How to Study the Bible on Your Own
The following was written by Steve Wright and appeared in the August edition of The Connection.
I have been enjoying reading Living By the Book by Howard Hendricks, in which he gives great tips on how to do your own Bible study. I would like to share with you one great and easy technique that has really helped me.
6 Key Questions to Ask of Any Passage in Scripture:
Who are the people in the text? More than just identifying who the people are, notice what is said about the person or people. For example, every time Andrew is introduced, he is done so as Peter’s brother. Why do you think that is? Another thing to look for is what the person says, and ask yourself why does he say that?
What is happening in this text? What are the events, in what order, and what happens to the characters? If a character is arguing a point, what is it? A subtle question, but very important, is to ask what’s wrong with this picture? Are people doing bad things (e.g. Jephthah sacrificing his daughter in Judges 11) and what is God saying or not saying about it?
In what location is the story taking place? Where are the people coming from or going to? Who are the original readers of the text? If your Bible doesn’t have maps, take the time to find one online.
When did the events take place? When did they occur in relation to other events in Scripture? When did the writer pen it? For example, in Mark 1:35 we read that “in the morning, while it was still dark, [Jesus] arose and went out and departed to a lonely place, and was praying there.” Why early in the morning? What happened the night before, and what was to happen that day?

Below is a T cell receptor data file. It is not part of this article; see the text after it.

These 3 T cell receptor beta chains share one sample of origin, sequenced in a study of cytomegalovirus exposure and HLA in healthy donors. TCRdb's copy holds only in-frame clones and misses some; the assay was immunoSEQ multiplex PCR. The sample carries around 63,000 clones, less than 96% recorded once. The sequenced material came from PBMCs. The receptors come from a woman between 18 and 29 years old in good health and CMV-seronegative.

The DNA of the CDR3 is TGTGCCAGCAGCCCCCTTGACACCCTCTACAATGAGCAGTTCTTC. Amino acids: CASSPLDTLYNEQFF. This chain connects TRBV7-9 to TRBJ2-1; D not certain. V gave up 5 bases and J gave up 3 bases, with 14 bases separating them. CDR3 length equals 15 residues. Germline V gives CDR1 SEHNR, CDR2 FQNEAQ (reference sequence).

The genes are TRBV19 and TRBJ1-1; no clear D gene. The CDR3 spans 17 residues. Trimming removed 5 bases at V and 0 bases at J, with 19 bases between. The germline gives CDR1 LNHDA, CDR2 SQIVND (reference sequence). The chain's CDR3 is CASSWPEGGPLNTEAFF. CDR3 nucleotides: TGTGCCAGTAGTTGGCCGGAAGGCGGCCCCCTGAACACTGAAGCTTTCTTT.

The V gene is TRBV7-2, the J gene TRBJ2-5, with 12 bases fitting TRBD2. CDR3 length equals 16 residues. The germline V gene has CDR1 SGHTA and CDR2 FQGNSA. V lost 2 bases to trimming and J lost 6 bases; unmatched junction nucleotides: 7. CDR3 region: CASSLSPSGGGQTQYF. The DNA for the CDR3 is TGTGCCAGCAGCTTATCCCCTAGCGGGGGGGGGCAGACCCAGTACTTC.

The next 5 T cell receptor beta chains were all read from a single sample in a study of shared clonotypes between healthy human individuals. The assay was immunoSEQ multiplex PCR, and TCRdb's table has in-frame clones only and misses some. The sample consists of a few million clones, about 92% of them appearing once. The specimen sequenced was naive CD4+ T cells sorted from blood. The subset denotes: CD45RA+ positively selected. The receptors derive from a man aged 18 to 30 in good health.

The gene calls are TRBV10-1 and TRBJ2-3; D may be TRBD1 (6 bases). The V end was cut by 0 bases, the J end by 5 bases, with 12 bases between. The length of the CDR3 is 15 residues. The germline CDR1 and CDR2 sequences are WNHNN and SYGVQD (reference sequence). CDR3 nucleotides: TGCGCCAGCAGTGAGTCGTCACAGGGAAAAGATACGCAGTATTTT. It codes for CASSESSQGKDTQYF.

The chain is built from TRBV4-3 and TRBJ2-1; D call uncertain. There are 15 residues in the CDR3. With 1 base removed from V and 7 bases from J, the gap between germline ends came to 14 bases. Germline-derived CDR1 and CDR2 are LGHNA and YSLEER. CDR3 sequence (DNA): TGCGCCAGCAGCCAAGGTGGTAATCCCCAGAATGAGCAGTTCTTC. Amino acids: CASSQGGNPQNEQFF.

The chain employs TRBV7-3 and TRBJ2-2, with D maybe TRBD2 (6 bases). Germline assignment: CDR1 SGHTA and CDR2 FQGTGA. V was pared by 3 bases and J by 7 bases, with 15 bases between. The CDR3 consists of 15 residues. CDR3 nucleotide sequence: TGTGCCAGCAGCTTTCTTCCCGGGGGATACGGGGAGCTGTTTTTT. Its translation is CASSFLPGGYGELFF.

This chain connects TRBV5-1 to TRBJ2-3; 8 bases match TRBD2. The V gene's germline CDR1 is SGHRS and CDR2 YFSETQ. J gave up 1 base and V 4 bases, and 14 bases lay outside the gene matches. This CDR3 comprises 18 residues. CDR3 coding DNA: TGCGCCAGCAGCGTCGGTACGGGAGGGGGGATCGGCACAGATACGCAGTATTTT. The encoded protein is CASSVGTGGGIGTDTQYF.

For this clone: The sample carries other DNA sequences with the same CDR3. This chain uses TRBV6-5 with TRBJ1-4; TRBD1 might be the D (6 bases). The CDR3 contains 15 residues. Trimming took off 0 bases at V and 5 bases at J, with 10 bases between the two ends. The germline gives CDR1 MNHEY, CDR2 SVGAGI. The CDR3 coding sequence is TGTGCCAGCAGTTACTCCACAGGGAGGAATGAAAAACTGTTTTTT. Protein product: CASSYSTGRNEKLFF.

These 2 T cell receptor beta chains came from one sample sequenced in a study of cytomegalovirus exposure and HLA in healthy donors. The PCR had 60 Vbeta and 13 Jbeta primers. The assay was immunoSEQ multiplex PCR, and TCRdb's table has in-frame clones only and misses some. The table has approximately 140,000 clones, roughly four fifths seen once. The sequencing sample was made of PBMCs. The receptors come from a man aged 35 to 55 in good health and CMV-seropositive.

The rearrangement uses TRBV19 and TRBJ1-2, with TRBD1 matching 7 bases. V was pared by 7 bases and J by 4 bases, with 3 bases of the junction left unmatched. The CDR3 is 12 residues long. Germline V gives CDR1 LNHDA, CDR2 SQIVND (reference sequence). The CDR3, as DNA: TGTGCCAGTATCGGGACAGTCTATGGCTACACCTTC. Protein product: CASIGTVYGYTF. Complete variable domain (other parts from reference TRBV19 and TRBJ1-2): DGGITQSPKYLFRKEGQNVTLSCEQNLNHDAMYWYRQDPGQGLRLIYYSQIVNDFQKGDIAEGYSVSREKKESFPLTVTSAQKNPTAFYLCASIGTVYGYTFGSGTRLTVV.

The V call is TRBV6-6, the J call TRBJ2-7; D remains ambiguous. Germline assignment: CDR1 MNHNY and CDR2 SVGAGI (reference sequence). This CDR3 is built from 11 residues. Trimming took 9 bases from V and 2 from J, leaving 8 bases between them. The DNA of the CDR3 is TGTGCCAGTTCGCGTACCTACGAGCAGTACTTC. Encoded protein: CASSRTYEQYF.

There are so many “why” questions to ask. Take the time to slow down and ask a lot of questions of the text. Then see if you can answer many of them BEFORE turning to commentaries. 'Why' questions get you thinking about the text more than any other type of question, so do not rush past this. New insights await you if you slow down.
What difference does this passage make? What difference would it make in my life if I applied it? This is where the rubber meets the road. Land the plane and apply it to your life and in relation to those around you. As Hendricks says, “Remember, the Word of God was not written to satisfy our curiosity; it was written to change our lives.” I encourage you to try this out. The first passage I used this technique on was Luke 24:13-15 where Jesus encountered two of His disciples on the road to Emmaus after His resurrection. I’m sure you will pick up new insights!
I pray that these questions bless your study of His Word, and you fall in love with both scripture and the Author even more.